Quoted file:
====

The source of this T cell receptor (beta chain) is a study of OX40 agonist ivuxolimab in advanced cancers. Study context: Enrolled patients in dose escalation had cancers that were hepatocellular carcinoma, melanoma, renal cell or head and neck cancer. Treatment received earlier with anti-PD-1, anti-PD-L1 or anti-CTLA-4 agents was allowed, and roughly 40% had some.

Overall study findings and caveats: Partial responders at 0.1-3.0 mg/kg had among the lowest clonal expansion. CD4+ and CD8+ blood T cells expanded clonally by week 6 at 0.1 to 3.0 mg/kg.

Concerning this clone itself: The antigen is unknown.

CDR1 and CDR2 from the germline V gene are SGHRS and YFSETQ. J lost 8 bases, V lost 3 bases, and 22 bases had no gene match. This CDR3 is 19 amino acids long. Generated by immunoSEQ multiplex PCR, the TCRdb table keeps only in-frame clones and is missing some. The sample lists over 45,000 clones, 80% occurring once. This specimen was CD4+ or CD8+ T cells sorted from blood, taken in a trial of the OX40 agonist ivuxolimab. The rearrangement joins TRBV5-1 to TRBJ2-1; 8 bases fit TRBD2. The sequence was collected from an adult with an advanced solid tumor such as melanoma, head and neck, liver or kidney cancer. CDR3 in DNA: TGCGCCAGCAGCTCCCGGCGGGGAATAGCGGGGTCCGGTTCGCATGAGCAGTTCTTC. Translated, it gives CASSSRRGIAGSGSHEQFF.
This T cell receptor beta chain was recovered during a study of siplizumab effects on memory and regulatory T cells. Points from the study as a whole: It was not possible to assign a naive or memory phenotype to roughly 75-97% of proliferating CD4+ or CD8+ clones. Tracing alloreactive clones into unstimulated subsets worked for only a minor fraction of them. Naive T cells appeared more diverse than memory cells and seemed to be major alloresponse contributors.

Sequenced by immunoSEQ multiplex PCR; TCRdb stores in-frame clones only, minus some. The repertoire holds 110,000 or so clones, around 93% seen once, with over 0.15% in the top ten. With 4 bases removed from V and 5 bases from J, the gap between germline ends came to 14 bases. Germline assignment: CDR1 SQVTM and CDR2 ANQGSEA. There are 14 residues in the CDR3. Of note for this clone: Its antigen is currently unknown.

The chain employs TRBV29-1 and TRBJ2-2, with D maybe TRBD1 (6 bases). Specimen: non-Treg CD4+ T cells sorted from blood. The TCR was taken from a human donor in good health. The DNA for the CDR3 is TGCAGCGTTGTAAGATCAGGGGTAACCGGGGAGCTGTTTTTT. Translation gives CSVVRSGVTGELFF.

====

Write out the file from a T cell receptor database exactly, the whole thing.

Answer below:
The source of this T cell receptor (beta chain) is a study of OX40 agonist ivuxolimab in advanced cancers. Study context: Enrolled patients in dose escalation had cancers that were hepatocellular carcinoma, melanoma, renal cell or head and neck cancer. Treatment received earlier with anti-PD-1, anti-PD-L1 or anti-CTLA-4 agents was allowed, and roughly 40% had some.

Overall study findings and caveats: Partial responders at 0.1-3.0 mg/kg had among the lowest clonal expansion. CD4+ and CD8+ blood T cells expanded clonally by week 6 at 0.1 to 3.0 mg/kg.

Concerning this clone itself: The antigen is unknown.

CDR1 and CDR2 from the germline V gene are SGHRS and YFSETQ. J lost 8 bases, V lost 3 bases, and 22 bases had no gene match. This CDR3 is 19 amino acids long. Generated by immunoSEQ multiplex PCR, the TCRdb table keeps only in-frame clones and is missing some. The sample lists over 45,000 clones, 80% occurring once. This specimen was CD4+ or CD8+ T cells sorted from blood, taken in a trial of the OX40 agonist ivuxolimab. The rearrangement joins TRBV5-1 to TRBJ2-1; 8 bases fit TRBD2. The sequence was collected from an adult with an advanced solid tumor such as melanoma, head and neck, liver or kidney cancer. CDR3 in DNA: TGCGCCAGCAGCTCCCGGCGGGGAATAGCGGGGTCCGGTTCGCATGAGCAGTTCTTC. Translated, it gives CASSSRRGIAGSGSHEQFF.
This T cell receptor beta chain was recovered during a study of siplizumab effects on memory and regulatory T cells. Points from the study as a whole: It was not possible to assign a naive or memory phenotype to roughly 75-97% of proliferating CD4+ or CD8+ clones. Tracing alloreactive clones into unstimulated subsets worked for only a minor fraction of them. Naive T cells appeared more diverse than memory cells and seemed to be major alloresponse contributors.

Sequenced by immunoSEQ multiplex PCR; TCRdb stores in-frame clones only, minus some. The repertoire holds 110,000 or so clones, around 93% seen once, with over 0.15% in the top ten. With 4 bases removed from V and 5 bases from J, the gap between germline ends came to 14 bases. Germline assignment: CDR1 SQVTM and CDR2 ANQGSEA. There are 14 residues in the CDR3. Of note for this clone: Its antigen is currently unknown.

The chain employs TRBV29-1 and TRBJ2-2, with D maybe TRBD1 (6 bases). Specimen: non-Treg CD4+ T cells sorted from blood. The TCR was taken from a human donor in good health. The DNA for the CDR3 is TGCAGCGTTGTAAGATCAGGGGTAACCGGGGAGCTGTTTTTT. Translation gives CSVVRSGVTGELFF.